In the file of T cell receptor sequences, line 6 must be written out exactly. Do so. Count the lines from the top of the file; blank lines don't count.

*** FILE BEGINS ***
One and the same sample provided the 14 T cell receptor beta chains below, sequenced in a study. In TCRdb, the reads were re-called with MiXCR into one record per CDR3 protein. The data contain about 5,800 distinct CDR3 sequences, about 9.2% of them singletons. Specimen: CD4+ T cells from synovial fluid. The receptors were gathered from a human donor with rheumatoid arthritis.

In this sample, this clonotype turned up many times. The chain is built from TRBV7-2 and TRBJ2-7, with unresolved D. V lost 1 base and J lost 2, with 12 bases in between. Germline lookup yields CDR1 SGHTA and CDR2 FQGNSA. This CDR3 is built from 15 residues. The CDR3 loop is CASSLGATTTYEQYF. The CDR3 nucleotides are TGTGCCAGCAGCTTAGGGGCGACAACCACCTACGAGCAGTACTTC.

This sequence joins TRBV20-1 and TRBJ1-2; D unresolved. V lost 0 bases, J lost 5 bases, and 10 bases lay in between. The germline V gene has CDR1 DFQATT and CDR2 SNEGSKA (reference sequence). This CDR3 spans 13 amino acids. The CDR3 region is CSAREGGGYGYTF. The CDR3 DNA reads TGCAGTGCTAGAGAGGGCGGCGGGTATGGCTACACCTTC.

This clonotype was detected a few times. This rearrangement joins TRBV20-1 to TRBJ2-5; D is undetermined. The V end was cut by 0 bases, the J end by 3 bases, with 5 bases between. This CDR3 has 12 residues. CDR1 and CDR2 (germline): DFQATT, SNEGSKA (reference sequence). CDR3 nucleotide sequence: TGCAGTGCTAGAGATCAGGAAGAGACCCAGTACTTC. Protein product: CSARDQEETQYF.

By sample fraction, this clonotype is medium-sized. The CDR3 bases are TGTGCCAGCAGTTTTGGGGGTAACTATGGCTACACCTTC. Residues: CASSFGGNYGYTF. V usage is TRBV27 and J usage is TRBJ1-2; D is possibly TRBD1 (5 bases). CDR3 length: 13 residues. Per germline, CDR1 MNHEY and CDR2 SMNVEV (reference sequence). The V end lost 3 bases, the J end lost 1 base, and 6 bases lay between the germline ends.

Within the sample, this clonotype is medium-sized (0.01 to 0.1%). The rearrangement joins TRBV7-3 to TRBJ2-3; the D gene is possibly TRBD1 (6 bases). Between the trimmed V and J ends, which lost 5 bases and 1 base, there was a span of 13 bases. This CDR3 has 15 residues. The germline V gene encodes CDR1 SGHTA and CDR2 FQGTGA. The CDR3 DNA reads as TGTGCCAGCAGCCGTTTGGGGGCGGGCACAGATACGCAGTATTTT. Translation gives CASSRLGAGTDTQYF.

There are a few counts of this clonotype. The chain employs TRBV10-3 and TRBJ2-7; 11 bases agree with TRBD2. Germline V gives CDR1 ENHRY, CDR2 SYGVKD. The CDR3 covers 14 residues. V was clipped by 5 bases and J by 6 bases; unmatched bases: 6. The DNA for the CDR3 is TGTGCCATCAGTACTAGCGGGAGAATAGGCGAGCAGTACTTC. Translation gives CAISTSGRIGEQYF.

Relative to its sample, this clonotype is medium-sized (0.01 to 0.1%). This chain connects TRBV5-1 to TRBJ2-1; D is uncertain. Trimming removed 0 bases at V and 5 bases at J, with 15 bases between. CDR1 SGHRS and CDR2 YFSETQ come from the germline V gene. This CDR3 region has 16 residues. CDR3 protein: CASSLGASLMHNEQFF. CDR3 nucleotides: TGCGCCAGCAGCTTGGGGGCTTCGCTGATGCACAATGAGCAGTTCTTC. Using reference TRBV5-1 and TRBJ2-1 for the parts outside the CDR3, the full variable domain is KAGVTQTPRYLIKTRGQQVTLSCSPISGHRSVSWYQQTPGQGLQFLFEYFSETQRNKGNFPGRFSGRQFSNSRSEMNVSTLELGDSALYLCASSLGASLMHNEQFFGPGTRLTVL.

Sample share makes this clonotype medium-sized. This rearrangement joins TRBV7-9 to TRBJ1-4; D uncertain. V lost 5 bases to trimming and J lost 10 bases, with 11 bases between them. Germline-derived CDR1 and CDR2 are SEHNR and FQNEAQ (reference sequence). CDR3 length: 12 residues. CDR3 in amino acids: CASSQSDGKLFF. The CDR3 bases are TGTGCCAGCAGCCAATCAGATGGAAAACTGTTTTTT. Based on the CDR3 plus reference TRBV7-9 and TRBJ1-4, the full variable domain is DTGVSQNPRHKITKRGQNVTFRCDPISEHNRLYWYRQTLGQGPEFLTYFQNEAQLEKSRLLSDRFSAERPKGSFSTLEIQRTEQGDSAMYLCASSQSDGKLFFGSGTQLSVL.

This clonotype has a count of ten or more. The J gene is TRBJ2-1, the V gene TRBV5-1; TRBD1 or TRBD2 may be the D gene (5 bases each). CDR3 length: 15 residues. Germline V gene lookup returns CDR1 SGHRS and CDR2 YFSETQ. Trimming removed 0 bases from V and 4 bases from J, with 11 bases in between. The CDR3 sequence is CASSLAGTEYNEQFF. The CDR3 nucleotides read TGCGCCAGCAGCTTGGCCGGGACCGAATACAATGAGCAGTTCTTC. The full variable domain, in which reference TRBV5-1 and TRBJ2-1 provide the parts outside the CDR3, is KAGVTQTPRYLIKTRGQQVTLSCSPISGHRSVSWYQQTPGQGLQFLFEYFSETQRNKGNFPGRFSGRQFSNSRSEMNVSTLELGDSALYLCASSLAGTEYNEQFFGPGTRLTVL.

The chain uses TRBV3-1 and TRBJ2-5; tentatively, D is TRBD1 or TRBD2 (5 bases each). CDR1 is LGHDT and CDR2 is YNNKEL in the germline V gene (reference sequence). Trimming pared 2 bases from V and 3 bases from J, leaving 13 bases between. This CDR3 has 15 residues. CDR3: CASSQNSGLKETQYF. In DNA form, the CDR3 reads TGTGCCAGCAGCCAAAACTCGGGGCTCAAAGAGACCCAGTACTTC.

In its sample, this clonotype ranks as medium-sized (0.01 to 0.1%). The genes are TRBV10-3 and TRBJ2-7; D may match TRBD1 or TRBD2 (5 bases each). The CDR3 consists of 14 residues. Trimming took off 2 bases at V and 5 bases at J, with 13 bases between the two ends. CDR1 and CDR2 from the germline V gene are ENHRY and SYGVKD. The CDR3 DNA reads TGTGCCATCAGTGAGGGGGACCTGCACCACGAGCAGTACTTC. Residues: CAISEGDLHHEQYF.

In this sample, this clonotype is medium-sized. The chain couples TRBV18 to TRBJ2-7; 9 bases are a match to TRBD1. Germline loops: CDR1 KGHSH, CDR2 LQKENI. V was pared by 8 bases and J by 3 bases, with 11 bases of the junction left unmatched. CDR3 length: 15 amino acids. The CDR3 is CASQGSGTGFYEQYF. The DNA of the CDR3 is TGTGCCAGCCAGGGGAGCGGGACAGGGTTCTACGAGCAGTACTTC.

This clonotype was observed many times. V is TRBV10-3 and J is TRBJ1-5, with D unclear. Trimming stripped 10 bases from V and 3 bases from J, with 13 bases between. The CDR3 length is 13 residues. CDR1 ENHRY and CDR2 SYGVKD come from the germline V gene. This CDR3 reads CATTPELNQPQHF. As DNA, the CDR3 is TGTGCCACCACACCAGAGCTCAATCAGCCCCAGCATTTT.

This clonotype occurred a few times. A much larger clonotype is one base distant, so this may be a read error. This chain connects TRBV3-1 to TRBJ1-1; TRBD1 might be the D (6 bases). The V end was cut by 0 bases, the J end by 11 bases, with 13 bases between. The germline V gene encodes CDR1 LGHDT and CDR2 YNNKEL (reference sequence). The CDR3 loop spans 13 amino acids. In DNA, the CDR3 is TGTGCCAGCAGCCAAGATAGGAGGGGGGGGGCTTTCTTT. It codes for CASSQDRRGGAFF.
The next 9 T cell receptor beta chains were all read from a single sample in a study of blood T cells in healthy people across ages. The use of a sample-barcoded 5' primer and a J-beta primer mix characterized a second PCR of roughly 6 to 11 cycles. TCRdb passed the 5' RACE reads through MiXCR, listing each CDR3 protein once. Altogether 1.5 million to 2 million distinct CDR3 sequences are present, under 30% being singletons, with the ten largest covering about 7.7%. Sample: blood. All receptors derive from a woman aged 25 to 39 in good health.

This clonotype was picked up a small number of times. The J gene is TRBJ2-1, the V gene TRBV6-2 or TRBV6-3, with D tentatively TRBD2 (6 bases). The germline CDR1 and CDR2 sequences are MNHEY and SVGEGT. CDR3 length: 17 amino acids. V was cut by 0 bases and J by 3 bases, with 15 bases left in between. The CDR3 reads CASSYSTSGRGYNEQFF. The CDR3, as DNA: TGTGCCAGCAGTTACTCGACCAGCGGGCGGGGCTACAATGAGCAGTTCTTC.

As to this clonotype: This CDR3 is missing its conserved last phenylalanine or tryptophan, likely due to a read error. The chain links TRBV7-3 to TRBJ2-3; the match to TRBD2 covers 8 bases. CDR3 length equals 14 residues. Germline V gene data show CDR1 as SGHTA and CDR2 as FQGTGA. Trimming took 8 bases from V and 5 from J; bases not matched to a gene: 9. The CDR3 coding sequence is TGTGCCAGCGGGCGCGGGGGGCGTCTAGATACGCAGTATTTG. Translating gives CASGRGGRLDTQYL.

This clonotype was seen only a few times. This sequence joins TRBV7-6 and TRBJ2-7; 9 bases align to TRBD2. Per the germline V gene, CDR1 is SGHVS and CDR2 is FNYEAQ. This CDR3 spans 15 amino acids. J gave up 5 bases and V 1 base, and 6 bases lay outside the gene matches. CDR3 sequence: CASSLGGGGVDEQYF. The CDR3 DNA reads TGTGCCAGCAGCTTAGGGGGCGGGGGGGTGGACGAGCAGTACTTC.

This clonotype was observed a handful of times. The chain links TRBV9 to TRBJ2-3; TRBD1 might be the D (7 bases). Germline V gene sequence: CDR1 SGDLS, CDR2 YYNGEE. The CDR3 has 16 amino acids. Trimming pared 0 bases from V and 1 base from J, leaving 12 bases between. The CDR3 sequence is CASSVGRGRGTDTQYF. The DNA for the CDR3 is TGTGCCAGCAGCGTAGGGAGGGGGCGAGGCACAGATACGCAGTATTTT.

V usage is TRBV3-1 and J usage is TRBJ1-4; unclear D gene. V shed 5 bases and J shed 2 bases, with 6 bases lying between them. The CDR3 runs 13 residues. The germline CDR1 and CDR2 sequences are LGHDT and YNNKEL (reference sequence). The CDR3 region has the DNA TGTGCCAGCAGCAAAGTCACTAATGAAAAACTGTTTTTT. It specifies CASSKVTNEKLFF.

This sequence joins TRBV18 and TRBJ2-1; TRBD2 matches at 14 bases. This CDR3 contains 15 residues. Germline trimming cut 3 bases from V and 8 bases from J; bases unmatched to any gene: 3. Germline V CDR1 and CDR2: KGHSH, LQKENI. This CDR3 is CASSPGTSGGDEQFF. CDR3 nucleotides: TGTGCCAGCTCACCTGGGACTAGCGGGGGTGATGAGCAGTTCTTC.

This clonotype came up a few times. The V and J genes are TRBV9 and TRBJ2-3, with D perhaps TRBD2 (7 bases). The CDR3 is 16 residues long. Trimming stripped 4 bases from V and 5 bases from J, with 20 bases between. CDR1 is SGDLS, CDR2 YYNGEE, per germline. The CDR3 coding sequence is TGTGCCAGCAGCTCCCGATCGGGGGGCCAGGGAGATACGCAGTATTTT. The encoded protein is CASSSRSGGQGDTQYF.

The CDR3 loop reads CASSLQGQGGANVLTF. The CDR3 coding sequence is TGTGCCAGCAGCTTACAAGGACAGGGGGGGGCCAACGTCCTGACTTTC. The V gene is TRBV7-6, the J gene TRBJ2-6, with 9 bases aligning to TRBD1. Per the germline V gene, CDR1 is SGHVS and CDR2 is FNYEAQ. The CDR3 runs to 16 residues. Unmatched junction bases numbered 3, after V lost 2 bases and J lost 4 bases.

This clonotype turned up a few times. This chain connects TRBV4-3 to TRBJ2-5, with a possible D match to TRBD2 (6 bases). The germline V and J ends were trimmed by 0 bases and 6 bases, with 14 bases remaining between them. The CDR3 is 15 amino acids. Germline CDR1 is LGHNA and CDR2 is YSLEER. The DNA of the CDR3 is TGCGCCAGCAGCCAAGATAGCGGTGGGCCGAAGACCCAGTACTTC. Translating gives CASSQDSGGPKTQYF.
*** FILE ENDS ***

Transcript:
Within the sample, this clonotype is medium-sized (0.01 to 0.1%). The rearrangement joins TRBV7-3 to TRBJ2-3; the D gene is possibly TRBD1 (6 bases). Between the trimmed V and J ends, which lost 5 bases and 1 base, there was a span of 13 bases. This CDR3 has 15 residues. The germline V gene encodes CDR1 SGHTA and CDR2 FQGTGA. The CDR3 DNA reads as TGTGCCAGCAGCCGTTTGGGGGCGGGCACAGATACGCAGTATTTT. Translation gives CASSRLGAGTDTQYF.